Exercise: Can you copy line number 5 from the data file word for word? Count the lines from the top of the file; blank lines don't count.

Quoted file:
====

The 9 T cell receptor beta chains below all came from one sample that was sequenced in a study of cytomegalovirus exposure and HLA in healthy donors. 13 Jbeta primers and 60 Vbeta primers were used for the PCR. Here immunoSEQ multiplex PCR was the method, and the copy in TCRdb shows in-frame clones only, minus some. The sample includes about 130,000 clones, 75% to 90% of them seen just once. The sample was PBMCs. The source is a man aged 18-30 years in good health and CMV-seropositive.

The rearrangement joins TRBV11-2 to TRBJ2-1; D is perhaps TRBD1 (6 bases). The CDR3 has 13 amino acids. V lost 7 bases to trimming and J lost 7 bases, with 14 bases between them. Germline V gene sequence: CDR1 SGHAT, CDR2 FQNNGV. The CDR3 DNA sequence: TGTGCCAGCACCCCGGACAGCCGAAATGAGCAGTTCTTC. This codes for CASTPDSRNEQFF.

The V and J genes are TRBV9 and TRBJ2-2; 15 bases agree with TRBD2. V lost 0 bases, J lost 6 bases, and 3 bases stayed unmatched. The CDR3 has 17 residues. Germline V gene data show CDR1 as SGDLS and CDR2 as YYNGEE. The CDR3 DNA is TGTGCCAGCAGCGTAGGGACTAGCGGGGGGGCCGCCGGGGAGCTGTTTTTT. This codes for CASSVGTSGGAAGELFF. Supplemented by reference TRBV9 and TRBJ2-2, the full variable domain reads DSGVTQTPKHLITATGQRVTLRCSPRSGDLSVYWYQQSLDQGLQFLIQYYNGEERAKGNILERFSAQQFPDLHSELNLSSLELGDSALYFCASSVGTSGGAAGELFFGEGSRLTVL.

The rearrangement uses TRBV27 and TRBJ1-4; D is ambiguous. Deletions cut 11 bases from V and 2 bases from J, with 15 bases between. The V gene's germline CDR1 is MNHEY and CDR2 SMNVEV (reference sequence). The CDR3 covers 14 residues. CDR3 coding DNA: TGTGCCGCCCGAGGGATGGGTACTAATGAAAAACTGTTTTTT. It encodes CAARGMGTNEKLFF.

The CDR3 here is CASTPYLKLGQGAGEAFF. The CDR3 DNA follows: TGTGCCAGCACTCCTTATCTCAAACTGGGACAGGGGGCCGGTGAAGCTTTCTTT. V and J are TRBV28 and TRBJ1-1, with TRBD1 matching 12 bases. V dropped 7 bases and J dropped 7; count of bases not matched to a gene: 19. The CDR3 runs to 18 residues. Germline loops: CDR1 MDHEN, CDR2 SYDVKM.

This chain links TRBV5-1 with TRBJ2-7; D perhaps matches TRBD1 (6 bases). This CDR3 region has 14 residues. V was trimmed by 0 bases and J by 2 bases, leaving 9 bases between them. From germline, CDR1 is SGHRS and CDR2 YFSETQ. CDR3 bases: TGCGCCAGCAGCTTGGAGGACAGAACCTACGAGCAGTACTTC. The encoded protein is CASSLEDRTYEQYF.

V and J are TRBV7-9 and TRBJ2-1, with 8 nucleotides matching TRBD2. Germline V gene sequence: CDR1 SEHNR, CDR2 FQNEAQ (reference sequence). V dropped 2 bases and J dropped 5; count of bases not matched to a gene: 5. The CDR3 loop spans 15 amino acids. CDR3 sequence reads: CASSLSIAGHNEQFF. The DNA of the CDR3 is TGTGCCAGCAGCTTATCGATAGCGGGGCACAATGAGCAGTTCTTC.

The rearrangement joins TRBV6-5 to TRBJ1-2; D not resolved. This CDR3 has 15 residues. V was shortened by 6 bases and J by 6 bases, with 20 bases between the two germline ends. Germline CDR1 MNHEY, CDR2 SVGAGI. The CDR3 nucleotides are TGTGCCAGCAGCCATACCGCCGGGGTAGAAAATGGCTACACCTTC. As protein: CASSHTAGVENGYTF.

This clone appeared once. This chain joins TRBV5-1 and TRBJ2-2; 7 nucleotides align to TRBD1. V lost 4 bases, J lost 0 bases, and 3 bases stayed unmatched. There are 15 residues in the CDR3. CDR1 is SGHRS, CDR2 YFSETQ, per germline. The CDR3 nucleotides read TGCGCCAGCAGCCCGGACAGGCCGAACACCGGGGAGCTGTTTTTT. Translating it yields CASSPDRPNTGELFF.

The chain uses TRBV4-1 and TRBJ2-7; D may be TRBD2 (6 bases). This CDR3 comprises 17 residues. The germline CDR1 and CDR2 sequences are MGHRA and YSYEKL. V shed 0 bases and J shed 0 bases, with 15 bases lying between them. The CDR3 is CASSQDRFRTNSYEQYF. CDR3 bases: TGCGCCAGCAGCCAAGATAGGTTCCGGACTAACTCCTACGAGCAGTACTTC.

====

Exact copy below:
The CDR3 here is CASTPYLKLGQGAGEAFF. The CDR3 DNA follows: TGTGCCAGCACTCCTTATCTCAAACTGGGACAGGGGGCCGGTGAAGCTTTCTTT. V and J are TRBV28 and TRBJ1-1, with TRBD1 matching 12 bases. V dropped 7 bases and J dropped 7; count of bases not matched to a gene: 19. The CDR3 runs to 18 residues. Germline loops: CDR1 MDHEN, CDR2 SYDVKM.